“Just last year we had 243 cases where officers started a complaint on a fellow officer or reported misconduct of a fellow officer,” he said. “The idea that officers just don’t do it at all, or that there’s some blue wall of silence, I think is a great mischaracterization of what’s actually the truth.”
Sometimes, though, chain of command can make it harder for a junior officer to tell their seniors they're doing something wrong, Mata said.
Given that it’s been a few years since DPD has conducted de-escalation training and there’s been a lot of turnover in that time, Mata said he's glad DPD is taking part in the program.
The city allocated $300,000 to fund the implementation through 2024.
City Council members this week said that implementing the program at DPD is a step in the right direction, although Lee Kleinman was skeptical about cops teaching other cops how to be better.
“I’m really hoping in the long term we can get to really having educational specialists teaching our recruits and our officers as opposed to cops teaching cops because that’s how the culture was put in place in the first place,” he said.
Policing and criminology are ever-changing fields of study, said Alex del Carmen, a criminology professor at Tarleton State University in Fort Worth. When LAPD officers beat King, it put a light on the need for change in police culture, making it a point of interest for many Americans, and it’s a discussion that has changed a lot over time.
In the past, there’s been the belief that if you change the police chief, you can change the culture. But this is only a bandage. Who is chief is important, but more is required to change a culture, Del Carmen said.
“It takes a change of the command staff, oftentimes their policies [and] the relationship they have with city management,” he said.
During former President Barack Obama’s administration, the Department of Justice investigated police departments in Baltimore, Cleveland, New Orleans, Chicago and Ferguson, Missouri, among others after seeing patterns of abuse and misconduct, according to VOX. These investigations resulted in consent decrees, court-ordered agreements with the DOJ designed to correct longstanding unconstitutional practices within law enforcement agencies.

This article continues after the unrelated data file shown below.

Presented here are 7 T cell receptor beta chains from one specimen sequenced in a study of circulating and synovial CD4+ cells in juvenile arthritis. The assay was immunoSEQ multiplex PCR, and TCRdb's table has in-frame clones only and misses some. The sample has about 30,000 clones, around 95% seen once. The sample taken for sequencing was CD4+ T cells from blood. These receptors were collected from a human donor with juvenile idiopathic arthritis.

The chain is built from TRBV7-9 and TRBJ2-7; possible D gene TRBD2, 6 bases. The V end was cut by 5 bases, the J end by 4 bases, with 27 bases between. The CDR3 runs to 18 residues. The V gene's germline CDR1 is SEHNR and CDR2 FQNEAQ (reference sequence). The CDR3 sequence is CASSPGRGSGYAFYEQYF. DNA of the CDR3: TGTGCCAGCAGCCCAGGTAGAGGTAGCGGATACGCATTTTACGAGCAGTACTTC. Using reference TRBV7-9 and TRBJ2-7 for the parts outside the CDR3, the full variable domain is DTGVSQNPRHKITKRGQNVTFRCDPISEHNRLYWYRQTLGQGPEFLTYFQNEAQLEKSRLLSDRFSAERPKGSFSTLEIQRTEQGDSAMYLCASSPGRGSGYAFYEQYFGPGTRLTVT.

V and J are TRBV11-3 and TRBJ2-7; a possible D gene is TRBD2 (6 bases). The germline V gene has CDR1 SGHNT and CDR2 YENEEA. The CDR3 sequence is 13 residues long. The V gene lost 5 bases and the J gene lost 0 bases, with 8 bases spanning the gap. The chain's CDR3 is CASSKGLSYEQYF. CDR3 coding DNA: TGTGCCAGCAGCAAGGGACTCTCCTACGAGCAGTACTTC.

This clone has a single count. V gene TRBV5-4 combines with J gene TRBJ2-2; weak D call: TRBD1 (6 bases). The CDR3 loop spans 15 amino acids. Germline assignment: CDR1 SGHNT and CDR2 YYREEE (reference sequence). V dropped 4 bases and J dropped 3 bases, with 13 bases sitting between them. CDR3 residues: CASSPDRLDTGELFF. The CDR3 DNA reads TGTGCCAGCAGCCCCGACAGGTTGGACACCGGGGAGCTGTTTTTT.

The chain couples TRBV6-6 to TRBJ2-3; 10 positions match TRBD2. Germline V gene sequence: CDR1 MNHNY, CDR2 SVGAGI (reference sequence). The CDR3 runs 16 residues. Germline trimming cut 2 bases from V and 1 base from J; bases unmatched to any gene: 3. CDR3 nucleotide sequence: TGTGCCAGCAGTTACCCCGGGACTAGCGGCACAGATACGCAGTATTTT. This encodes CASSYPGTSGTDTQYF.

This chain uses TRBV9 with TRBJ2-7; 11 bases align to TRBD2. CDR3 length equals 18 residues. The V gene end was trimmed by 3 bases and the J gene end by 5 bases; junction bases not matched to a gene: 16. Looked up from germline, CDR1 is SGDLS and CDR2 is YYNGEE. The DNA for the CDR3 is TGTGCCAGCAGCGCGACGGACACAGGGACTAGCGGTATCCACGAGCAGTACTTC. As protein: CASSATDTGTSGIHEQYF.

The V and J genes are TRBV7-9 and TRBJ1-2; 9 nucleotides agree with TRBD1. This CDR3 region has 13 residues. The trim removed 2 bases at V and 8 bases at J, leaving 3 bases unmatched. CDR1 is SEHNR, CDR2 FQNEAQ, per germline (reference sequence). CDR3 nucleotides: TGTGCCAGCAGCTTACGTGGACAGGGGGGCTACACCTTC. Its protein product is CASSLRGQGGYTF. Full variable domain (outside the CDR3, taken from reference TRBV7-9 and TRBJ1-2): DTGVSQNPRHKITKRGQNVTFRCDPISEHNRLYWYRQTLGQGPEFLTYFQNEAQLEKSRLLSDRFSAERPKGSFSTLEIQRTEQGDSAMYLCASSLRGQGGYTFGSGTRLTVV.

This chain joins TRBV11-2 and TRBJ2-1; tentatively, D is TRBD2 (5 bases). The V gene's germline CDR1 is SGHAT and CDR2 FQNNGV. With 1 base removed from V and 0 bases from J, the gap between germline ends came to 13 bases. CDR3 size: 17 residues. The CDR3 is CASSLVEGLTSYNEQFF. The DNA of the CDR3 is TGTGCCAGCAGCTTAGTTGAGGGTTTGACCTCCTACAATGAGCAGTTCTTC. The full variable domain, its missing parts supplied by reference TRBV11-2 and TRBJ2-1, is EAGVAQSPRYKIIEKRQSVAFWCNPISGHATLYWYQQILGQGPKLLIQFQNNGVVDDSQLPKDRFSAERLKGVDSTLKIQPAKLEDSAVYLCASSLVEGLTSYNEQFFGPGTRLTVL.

The Obama administration DOJ entered into 15 of these agreements with police departments, according to ProPublica. George Bush’s DOJ only entered into three of these agreements and President Donald Trump’s administration has not entered into any.
Del Carmen has taken part in these agreements. They work when the right people are involved, he said, but they are the last resort. There are some officers who just refuse to acknowledge there is a problem. "They have literally looked the other way," Del Carmen says. "They have engaged in what is called deliberate indifference. When they close themselves in an environment that is incredibly insular from everyone else, they create a culture that doesn’t feel they are accountable to anyone or anything"
Since Floyd died, he said, some police departments are realizing for the first time there is a problem and are wondering how to fix it. More and more police departments are trying to solve these problems internally before the feds get involved and lawsuits are filed.